Date of this Version
Recommended Citation: Richard F. Duncan, A Piece of Cake or Religious Expression: Masterpiece Cakeshop and the First Amendment, NEB. L. REV. BULL. (Jan. 7, 2019), https://lawreview.unl.edu/piece-cake-or-religious- expression-masterpiece-cakeshop-and-first-amendment.
Sadly, religious liberty has become a matter of great controversy and division in our society. Although not so many years ago there was a nearly unanimous, bi-partisan consensus supporting the legal protection of religious liberty from laws substantially burdening the free exercise of religion, irreconcilable differences among us over contraception, abortion, sexuality, and the nature of marriage have made religious liberty a divisive partisan issue. Although most religious liberty cases concern religious minorities whose religiously-motivated conduct has been disregarded “by an insensitive majority,” a handful of cases involving Christian-owned businesses and ministries claiming a religious liberty right to refuse to supply contraceptives and abortifacients to their students and employees or goods and services for same-sex marriages have led progressives to turn their backs on religious liberty. As Professor Laycock puts it, progressives “persist in demanding not only the right to live their own lives by their own values, but also the right to force religious objectors to assist them in doing so.” As a result, “[r]eligious liberty is at risk” wherever progressive elites are in power.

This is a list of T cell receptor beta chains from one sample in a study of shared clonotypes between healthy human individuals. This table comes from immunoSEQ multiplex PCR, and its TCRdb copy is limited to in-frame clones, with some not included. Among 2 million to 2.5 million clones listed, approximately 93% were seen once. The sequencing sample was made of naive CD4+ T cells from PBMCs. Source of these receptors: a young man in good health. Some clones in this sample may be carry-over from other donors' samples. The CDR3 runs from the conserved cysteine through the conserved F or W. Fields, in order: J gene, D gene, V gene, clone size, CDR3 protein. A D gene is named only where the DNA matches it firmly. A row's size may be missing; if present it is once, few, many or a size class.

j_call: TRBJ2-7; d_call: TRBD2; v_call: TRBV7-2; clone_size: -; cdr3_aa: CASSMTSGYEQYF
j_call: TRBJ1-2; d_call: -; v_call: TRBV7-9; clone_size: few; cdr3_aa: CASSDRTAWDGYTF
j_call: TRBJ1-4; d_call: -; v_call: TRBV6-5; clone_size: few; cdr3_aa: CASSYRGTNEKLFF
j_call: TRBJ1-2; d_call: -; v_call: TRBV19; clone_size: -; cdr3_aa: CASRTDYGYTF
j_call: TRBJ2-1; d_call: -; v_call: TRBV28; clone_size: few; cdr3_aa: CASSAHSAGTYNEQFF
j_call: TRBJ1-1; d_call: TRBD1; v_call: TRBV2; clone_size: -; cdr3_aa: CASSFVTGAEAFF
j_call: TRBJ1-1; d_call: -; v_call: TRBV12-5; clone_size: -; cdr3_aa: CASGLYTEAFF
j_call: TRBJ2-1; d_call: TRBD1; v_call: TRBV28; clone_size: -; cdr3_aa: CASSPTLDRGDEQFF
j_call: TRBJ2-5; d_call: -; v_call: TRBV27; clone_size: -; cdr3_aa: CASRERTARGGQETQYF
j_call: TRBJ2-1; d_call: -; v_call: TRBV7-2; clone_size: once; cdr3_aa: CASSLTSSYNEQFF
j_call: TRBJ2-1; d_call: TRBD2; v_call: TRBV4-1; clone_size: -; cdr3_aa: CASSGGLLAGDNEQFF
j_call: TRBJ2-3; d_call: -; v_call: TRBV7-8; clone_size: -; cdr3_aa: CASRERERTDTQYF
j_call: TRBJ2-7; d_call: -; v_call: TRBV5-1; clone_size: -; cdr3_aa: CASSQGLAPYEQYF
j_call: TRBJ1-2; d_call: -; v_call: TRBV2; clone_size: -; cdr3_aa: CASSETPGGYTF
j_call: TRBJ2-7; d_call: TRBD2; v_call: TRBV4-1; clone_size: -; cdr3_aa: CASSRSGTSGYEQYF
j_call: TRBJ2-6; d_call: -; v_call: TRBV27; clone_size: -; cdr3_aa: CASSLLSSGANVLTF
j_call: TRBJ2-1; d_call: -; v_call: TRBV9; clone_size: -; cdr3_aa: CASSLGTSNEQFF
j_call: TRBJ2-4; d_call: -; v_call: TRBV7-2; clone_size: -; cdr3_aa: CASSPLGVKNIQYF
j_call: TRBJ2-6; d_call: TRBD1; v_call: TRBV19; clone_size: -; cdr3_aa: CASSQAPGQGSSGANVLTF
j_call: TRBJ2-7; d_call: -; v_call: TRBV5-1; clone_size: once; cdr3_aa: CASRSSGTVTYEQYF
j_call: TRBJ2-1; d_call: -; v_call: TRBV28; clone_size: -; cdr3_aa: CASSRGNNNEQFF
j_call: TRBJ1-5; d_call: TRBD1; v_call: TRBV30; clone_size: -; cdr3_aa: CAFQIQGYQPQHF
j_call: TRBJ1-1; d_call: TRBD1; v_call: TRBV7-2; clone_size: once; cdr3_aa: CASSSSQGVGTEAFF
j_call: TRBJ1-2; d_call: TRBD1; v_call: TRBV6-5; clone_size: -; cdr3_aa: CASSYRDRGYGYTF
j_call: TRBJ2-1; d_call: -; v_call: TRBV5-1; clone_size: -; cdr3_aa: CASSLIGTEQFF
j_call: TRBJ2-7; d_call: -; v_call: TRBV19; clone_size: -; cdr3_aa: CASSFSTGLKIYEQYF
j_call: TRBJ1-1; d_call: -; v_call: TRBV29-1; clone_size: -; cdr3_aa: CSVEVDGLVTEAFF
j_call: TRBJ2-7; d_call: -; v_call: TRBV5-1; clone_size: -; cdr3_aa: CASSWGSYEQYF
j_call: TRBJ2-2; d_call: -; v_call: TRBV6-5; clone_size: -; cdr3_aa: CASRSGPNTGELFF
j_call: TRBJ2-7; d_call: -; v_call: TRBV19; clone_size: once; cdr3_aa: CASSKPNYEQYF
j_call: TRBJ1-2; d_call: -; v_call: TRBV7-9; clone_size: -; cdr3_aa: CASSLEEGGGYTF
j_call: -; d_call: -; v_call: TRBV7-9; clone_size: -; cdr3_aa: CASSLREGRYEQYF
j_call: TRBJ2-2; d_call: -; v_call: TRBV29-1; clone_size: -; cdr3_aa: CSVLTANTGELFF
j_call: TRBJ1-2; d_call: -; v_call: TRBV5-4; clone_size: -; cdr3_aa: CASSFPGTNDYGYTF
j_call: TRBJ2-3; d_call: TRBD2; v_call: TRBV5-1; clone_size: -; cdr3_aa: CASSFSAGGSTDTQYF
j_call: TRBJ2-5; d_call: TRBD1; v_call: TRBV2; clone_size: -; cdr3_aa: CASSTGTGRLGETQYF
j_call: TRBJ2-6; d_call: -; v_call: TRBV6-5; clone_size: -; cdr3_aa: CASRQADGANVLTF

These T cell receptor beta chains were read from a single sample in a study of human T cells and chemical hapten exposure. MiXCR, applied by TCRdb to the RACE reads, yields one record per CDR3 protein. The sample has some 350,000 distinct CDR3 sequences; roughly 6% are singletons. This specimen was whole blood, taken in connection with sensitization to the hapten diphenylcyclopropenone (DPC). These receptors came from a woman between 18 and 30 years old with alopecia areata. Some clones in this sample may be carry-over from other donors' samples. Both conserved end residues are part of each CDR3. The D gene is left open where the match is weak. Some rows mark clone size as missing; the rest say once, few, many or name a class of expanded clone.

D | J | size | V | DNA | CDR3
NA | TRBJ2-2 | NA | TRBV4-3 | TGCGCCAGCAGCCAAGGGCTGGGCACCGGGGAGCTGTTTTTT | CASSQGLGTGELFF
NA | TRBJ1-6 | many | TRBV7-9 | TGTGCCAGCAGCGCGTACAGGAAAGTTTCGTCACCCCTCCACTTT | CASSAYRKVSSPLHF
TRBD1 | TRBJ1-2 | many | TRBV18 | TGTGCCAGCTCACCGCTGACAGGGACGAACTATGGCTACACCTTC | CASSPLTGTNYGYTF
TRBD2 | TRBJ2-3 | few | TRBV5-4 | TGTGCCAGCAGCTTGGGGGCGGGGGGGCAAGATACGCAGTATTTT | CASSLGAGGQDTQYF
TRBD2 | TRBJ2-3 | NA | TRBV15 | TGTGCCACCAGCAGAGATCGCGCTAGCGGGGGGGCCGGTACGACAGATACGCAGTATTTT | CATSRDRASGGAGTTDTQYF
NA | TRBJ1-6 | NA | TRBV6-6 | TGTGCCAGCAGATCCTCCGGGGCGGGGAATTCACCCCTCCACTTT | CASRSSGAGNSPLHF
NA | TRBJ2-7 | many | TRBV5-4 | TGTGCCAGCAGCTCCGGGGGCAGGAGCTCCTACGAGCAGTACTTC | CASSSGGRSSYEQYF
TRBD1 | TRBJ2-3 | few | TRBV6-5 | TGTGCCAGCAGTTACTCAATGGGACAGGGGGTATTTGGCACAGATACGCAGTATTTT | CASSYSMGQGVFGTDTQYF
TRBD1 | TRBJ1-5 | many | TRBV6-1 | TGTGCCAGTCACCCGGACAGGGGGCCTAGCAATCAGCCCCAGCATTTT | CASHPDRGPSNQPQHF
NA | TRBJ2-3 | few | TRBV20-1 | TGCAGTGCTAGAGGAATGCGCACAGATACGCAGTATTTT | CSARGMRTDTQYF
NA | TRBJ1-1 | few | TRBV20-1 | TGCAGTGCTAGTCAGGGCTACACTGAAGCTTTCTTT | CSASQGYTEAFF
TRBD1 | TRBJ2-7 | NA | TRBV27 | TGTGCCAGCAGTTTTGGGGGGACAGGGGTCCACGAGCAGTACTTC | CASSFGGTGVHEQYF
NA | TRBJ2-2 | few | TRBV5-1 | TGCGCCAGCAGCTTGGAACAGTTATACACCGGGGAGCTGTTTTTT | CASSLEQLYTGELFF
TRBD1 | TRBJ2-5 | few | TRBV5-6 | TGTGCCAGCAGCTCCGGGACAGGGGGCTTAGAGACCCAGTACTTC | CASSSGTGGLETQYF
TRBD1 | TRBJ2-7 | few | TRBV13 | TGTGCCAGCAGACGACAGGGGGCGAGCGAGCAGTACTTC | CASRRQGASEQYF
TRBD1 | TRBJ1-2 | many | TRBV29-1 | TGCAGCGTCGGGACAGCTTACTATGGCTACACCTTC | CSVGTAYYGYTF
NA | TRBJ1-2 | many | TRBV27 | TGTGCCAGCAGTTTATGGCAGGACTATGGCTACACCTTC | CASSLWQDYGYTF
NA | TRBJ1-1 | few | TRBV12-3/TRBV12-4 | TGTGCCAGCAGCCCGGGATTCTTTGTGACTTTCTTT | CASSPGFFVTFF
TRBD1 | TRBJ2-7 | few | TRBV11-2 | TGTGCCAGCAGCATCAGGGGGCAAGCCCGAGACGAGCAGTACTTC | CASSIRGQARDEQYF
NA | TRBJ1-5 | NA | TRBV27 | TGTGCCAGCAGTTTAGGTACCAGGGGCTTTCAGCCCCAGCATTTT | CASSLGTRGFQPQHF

Onto this desolate stage strode Jack Phillips, a wedding cake artist who deeply and reasonably believes “that ‘God’s intention for marriage from the beginning of history is that it is and should be the union of one man and one woman.’” Phillips considers his wedding cakes artistic expression celebrating the beauty of marriage as God designed marriage.
Jack Phillips is a man of deep and sincere conscience. His conscience will not permit him to use his artistry to celebrate an event that is not consistent with his understanding of God’s truth. He should not be treated like an outlaw by his government.